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Robbins, M. (1988). The Adaptive Significance of Destructiveness in Primitive Personalities. J. Amer. Psychoanal. Assn., 36:627-652.

(1988). Journal of the American Psychoanalytic Association, 36:627-652

The Adaptive Significance of Destructiveness in Primitive Personalities

Michael Robbins, M.D.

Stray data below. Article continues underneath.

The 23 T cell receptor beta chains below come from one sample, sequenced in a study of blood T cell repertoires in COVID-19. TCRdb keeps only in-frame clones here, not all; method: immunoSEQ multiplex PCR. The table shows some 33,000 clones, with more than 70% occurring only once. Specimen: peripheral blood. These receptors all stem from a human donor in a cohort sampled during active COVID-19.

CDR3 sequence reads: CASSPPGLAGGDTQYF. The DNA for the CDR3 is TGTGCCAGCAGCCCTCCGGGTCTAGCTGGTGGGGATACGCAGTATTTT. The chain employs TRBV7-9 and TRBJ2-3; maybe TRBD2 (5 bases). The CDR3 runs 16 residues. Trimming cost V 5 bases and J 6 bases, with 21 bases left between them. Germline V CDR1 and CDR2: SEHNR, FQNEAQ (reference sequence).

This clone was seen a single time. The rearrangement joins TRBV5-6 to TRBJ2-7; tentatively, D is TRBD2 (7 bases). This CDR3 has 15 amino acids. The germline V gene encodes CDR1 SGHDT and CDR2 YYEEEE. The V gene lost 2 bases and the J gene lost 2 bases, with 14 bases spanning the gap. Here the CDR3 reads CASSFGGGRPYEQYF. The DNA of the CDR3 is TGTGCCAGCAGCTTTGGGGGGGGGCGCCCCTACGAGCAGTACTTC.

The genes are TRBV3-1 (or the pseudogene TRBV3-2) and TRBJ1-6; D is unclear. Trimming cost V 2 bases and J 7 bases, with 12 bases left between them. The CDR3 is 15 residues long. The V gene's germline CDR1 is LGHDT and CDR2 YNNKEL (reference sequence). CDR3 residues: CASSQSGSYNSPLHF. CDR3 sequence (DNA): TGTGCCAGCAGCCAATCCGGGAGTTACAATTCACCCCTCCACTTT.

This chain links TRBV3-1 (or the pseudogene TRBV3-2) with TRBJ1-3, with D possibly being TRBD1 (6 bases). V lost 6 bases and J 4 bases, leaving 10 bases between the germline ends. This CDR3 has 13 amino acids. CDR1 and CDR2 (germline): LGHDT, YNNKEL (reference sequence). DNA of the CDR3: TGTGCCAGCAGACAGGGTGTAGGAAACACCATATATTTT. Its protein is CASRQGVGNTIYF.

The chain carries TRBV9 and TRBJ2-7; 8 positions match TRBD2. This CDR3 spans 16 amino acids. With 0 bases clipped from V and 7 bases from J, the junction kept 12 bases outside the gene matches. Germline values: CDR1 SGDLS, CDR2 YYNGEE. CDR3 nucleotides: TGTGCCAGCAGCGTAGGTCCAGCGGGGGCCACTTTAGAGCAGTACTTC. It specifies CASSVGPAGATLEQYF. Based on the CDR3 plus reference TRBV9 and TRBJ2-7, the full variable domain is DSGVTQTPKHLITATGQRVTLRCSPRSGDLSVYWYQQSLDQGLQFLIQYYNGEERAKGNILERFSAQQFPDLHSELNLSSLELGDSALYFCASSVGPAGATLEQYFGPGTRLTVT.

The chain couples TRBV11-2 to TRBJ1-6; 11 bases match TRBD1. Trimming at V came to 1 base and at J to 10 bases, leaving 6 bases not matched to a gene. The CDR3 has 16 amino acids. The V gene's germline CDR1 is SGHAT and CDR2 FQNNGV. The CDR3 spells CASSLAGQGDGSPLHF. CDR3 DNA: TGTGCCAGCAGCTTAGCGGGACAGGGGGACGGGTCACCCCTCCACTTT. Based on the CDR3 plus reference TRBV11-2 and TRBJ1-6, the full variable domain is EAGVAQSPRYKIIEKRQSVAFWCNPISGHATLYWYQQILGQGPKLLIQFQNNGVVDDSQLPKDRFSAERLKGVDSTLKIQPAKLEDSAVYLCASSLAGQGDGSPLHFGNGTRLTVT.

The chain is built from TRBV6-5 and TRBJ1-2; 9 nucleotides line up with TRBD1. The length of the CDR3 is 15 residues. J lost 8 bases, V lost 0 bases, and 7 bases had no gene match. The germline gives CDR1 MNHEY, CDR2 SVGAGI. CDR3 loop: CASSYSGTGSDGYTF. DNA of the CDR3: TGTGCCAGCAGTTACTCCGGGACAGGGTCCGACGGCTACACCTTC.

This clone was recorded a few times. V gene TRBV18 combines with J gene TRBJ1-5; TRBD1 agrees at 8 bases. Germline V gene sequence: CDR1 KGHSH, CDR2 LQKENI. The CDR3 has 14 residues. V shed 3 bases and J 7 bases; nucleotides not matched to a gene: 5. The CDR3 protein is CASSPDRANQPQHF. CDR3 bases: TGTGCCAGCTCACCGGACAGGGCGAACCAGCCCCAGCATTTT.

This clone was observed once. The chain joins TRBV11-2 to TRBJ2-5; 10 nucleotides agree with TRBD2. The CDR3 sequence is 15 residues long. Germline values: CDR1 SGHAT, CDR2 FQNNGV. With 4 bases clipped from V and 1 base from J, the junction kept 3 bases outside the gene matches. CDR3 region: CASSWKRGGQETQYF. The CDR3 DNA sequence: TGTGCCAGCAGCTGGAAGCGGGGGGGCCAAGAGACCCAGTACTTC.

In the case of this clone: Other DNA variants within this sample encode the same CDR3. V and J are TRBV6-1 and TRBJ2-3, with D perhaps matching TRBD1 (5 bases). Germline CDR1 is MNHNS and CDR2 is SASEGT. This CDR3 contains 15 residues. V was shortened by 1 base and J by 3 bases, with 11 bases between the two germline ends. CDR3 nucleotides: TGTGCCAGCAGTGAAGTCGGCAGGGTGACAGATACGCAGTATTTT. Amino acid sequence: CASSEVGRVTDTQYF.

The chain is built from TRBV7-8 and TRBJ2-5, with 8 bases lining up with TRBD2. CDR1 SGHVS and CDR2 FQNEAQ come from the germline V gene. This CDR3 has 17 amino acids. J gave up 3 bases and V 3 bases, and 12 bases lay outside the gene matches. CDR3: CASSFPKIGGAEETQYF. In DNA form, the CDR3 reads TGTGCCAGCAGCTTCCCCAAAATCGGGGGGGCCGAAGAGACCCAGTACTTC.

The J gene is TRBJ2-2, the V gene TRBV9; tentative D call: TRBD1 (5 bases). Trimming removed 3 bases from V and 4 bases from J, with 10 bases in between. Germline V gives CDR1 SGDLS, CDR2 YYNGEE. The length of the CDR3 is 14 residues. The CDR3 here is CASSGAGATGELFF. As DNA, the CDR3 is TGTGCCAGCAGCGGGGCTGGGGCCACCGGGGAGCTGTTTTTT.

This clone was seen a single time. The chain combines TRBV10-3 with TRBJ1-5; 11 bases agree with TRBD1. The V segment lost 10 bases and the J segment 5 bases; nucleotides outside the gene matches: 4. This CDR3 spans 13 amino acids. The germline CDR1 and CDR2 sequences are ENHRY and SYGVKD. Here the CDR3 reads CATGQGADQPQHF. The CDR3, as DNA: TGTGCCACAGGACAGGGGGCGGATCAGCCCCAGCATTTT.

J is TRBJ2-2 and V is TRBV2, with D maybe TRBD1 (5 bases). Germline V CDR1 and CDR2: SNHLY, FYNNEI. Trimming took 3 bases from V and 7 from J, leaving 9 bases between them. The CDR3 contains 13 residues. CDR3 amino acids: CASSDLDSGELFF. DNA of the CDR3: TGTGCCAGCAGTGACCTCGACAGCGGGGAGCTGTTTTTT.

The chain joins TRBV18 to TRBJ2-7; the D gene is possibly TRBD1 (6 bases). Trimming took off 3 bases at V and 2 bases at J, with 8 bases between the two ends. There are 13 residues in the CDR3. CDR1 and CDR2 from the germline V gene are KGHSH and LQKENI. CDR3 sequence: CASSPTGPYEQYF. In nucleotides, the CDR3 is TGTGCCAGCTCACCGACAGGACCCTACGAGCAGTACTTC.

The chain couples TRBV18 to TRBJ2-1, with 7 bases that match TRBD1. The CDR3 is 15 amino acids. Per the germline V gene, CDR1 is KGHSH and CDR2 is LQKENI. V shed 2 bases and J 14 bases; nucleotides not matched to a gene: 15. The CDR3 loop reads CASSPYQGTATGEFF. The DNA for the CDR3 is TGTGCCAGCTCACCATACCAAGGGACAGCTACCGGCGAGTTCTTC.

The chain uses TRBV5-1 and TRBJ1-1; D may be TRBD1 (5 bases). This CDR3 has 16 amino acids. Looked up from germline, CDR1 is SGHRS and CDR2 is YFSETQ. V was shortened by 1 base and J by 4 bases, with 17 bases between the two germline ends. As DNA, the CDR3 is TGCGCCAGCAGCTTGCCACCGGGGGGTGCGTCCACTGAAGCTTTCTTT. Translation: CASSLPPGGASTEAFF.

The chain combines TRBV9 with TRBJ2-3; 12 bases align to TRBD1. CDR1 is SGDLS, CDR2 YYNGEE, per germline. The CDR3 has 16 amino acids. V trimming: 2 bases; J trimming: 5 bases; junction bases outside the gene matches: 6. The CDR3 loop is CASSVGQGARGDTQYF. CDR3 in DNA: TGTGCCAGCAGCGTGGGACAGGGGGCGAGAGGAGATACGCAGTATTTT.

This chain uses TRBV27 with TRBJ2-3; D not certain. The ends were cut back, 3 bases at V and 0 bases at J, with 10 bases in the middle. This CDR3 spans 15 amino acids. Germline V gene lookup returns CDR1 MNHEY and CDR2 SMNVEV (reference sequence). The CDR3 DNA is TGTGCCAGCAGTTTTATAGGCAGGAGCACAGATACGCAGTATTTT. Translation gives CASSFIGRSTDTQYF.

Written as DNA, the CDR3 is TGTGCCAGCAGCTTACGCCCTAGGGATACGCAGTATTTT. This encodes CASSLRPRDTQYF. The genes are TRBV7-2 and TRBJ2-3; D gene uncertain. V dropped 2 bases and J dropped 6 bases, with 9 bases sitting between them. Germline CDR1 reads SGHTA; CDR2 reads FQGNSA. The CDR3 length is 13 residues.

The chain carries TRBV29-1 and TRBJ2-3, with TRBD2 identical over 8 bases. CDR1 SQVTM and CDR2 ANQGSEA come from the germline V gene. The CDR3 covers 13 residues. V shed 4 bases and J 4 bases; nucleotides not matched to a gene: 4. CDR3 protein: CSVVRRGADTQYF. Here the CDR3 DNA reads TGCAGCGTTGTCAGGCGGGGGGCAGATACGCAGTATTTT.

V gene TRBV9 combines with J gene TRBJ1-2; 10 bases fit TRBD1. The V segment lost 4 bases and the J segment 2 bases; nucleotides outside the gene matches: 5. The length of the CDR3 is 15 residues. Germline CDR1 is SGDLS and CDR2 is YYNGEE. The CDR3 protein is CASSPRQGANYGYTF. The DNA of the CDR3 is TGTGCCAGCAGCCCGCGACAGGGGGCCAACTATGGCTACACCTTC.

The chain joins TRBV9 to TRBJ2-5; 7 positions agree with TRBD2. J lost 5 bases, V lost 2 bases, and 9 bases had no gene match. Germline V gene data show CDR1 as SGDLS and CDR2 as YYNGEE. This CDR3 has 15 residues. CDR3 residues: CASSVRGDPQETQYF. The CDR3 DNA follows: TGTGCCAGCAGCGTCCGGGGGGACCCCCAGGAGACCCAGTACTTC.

Destructiveness in primitive personalities is not restricted to a segment of the person as it is in the case of neurotics, but is global and pervasive. This destructiveness is meaningfully configured in a manner which cannot fully be accounted for by constitutional factors or be comprehended from the individual, intrapsychic, conflictual viewpoint of classical psychoanalysis. It follows an interpersonally meaningful pattern and therefore has adaptive significance in the contemporary life of the individual. The adaptive model I propose does not violate essential canons of psychoanalytic theory, for it can simultaneously be conceptualized in terms of intrapsychic structure and dynamics. This model holds out the possibility for a therapeutic approach to primitive personality organization which differs in some but by no means all respects from classical analysis.

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